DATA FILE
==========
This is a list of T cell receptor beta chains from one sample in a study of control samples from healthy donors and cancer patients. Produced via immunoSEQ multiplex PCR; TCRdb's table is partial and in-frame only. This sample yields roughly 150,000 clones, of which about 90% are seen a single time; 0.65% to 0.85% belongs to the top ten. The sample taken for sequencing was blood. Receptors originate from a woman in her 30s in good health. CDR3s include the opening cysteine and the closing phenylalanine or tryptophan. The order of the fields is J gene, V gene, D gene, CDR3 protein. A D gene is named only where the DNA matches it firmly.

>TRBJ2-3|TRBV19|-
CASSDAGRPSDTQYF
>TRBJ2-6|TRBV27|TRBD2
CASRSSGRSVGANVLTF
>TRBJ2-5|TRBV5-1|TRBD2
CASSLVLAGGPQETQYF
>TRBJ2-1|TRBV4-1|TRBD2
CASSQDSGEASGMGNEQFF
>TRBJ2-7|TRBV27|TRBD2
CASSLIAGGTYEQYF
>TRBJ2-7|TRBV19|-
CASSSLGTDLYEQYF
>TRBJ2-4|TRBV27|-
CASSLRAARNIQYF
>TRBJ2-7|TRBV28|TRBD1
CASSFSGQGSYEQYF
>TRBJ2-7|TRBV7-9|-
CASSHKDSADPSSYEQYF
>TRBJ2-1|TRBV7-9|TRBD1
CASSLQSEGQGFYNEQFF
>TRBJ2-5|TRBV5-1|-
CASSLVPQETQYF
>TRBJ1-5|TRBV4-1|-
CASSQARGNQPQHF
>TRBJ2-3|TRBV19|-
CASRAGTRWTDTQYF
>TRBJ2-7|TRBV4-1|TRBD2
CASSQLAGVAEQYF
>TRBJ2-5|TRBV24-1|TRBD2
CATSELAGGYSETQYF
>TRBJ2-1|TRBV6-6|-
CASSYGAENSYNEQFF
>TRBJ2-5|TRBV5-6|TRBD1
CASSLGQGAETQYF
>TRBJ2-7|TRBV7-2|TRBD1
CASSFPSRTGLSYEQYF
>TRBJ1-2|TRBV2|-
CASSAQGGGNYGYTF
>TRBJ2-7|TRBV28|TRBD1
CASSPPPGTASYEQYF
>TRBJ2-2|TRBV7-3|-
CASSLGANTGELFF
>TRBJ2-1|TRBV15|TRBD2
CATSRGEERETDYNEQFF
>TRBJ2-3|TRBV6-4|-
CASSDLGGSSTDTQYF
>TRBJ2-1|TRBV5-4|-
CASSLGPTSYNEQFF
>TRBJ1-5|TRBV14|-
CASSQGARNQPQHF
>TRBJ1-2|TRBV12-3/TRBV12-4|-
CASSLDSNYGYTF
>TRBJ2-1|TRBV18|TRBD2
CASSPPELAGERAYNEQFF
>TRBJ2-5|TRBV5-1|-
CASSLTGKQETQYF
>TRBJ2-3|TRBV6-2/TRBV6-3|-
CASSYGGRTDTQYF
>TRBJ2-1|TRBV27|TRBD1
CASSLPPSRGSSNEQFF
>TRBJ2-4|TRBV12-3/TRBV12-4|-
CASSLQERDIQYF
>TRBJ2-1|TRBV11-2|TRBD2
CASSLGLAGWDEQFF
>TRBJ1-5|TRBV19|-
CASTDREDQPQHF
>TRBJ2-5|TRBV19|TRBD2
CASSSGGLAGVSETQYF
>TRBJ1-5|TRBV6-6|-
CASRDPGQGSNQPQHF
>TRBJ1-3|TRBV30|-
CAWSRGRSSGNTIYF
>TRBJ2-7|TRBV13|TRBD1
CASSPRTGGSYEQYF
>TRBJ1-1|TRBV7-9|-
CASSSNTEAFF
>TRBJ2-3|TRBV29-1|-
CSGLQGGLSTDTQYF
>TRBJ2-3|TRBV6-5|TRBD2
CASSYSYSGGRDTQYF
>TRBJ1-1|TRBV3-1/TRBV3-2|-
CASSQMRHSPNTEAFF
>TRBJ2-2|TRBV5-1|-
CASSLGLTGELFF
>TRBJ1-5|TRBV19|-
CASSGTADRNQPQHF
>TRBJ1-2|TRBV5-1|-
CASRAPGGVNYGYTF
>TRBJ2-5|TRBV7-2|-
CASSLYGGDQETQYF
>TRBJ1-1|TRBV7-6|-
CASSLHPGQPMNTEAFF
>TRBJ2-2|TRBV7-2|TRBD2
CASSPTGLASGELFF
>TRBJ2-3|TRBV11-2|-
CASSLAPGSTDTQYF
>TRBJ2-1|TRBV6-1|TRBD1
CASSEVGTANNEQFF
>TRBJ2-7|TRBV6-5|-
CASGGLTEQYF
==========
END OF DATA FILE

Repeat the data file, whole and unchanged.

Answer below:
This is a list of T cell receptor beta chains from one sample in a study of control samples from healthy donors and cancer patients. Produced via immunoSEQ multiplex PCR; TCRdb's table is partial and in-frame only. This sample yields roughly 150,000 clones, of which about 90% are seen a single time; 0.65% to 0.85% belongs to the top ten. The sample taken for sequencing was blood. Receptors originate from a woman in her 30s in good health. CDR3s include the opening cysteine and the closing phenylalanine or tryptophan. The order of the fields is J gene, V gene, D gene, CDR3 protein. A D gene is named only where the DNA matches it firmly.

>TRBJ2-3|TRBV19|-
CASSDAGRPSDTQYF
>TRBJ2-6|TRBV27|TRBD2
CASRSSGRSVGANVLTF
>TRBJ2-5|TRBV5-1|TRBD2
CASSLVLAGGPQETQYF
>TRBJ2-1|TRBV4-1|TRBD2
CASSQDSGEASGMGNEQFF
>TRBJ2-7|TRBV27|TRBD2
CASSLIAGGTYEQYF
>TRBJ2-7|TRBV19|-
CASSSLGTDLYEQYF
>TRBJ2-4|TRBV27|-
CASSLRAARNIQYF
>TRBJ2-7|TRBV28|TRBD1
CASSFSGQGSYEQYF
>TRBJ2-7|TRBV7-9|-
CASSHKDSADPSSYEQYF
>TRBJ2-1|TRBV7-9|TRBD1
CASSLQSEGQGFYNEQFF
>TRBJ2-5|TRBV5-1|-
CASSLVPQETQYF
>TRBJ1-5|TRBV4-1|-
CASSQARGNQPQHF
>TRBJ2-3|TRBV19|-
CASRAGTRWTDTQYF
>TRBJ2-7|TRBV4-1|TRBD2
CASSQLAGVAEQYF
>TRBJ2-5|TRBV24-1|TRBD2
CATSELAGGYSETQYF
>TRBJ2-1|TRBV6-6|-
CASSYGAENSYNEQFF
>TRBJ2-5|TRBV5-6|TRBD1
CASSLGQGAETQYF
>TRBJ2-7|TRBV7-2|TRBD1
CASSFPSRTGLSYEQYF
>TRBJ1-2|TRBV2|-
CASSAQGGGNYGYTF
>TRBJ2-7|TRBV28|TRBD1
CASSPPPGTASYEQYF
>TRBJ2-2|TRBV7-3|-
CASSLGANTGELFF
>TRBJ2-1|TRBV15|TRBD2
CATSRGEERETDYNEQFF
>TRBJ2-3|TRBV6-4|-
CASSDLGGSSTDTQYF
>TRBJ2-1|TRBV5-4|-
CASSLGPTSYNEQFF
>TRBJ1-5|TRBV14|-
CASSQGARNQPQHF
>TRBJ1-2|TRBV12-3/TRBV12-4|-
CASSLDSNYGYTF
>TRBJ2-1|TRBV18|TRBD2
CASSPPELAGERAYNEQFF
>TRBJ2-5|TRBV5-1|-
CASSLTGKQETQYF
>TRBJ2-3|TRBV6-2/TRBV6-3|-
CASSYGGRTDTQYF
>TRBJ2-1|TRBV27|TRBD1
CASSLPPSRGSSNEQFF
>TRBJ2-4|TRBV12-3/TRBV12-4|-
CASSLQERDIQYF
>TRBJ2-1|TRBV11-2|TRBD2
CASSLGLAGWDEQFF
>TRBJ1-5|TRBV19|-
CASTDREDQPQHF
>TRBJ2-5|TRBV19|TRBD2
CASSSGGLAGVSETQYF
>TRBJ1-5|TRBV6-6|-
CASRDPGQGSNQPQHF
>TRBJ1-3|TRBV30|-
CAWSRGRSSGNTIYF
>TRBJ2-7|TRBV13|TRBD1
CASSPRTGGSYEQYF
>TRBJ1-1|TRBV7-9|-
CASSSNTEAFF
>TRBJ2-3|TRBV29-1|-
CSGLQGGLSTDTQYF
>TRBJ2-3|TRBV6-5|TRBD2
CASSYSYSGGRDTQYF
>TRBJ1-1|TRBV3-1/TRBV3-2|-
CASSQMRHSPNTEAFF
>TRBJ2-2|TRBV5-1|-
CASSLGLTGELFF
>TRBJ1-5|TRBV19|-
CASSGTADRNQPQHF
>TRBJ1-2|TRBV5-1|-
CASRAPGGVNYGYTF
>TRBJ2-5|TRBV7-2|-
CASSLYGGDQETQYF
>TRBJ1-1|TRBV7-6|-
CASSLHPGQPMNTEAFF
>TRBJ2-2|TRBV7-2|TRBD2
CASSPTGLASGELFF
>TRBJ2-3|TRBV11-2|-
CASSLAPGSTDTQYF
>TRBJ2-1|TRBV6-1|TRBD1
CASSEVGTANNEQFF
>TRBJ2-7|TRBV6-5|-
CASGGLTEQYF